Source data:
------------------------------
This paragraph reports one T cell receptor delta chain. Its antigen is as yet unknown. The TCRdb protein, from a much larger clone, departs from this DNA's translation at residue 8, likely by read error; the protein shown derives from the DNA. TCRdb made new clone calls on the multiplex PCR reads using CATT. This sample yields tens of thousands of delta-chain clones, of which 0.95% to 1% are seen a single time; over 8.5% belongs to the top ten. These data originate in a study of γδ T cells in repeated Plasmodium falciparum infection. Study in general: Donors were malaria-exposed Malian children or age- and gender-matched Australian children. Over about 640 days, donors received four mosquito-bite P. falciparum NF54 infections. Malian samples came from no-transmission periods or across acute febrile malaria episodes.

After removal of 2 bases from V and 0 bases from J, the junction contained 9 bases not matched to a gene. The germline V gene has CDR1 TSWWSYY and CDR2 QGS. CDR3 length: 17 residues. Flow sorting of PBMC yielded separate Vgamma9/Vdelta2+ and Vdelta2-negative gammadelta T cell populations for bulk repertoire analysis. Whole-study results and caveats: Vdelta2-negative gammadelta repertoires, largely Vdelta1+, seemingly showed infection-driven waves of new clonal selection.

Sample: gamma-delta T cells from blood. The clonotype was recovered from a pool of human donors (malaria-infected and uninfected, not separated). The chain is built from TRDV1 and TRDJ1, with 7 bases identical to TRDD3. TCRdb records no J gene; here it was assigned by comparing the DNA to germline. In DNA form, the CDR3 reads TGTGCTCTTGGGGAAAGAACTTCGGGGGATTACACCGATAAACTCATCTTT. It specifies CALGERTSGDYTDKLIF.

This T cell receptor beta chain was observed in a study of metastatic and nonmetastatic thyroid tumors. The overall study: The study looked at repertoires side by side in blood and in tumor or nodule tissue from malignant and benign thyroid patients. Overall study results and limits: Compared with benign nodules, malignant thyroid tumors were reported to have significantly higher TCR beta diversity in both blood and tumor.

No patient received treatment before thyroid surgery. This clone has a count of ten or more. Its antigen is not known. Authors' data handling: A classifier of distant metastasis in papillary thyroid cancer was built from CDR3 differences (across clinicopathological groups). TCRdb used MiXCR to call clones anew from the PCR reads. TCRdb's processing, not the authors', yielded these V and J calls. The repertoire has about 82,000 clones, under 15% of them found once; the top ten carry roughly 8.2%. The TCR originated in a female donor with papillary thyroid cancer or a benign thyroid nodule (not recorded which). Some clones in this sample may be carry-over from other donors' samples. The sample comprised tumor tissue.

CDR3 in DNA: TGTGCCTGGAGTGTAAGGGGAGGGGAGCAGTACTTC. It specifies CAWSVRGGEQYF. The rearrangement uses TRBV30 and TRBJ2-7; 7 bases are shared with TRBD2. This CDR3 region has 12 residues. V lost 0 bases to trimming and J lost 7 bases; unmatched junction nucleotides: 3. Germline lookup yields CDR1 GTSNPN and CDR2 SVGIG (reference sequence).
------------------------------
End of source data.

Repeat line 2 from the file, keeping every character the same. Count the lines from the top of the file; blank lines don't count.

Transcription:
After removal of 2 bases from V and 0 bases from J, the junction contained 9 bases not matched to a gene. The germline V gene has CDR1 TSWWSYY and CDR2 QGS. CDR3 length: 17 residues. Flow sorting of PBMC yielded separate Vgamma9/Vdelta2+ and Vdelta2-negative gammadelta T cell populations for bulk repertoire analysis. Whole-study results and caveats: Vdelta2-negative gammadelta repertoires, largely Vdelta1+, seemingly showed infection-driven waves of new clonal selection.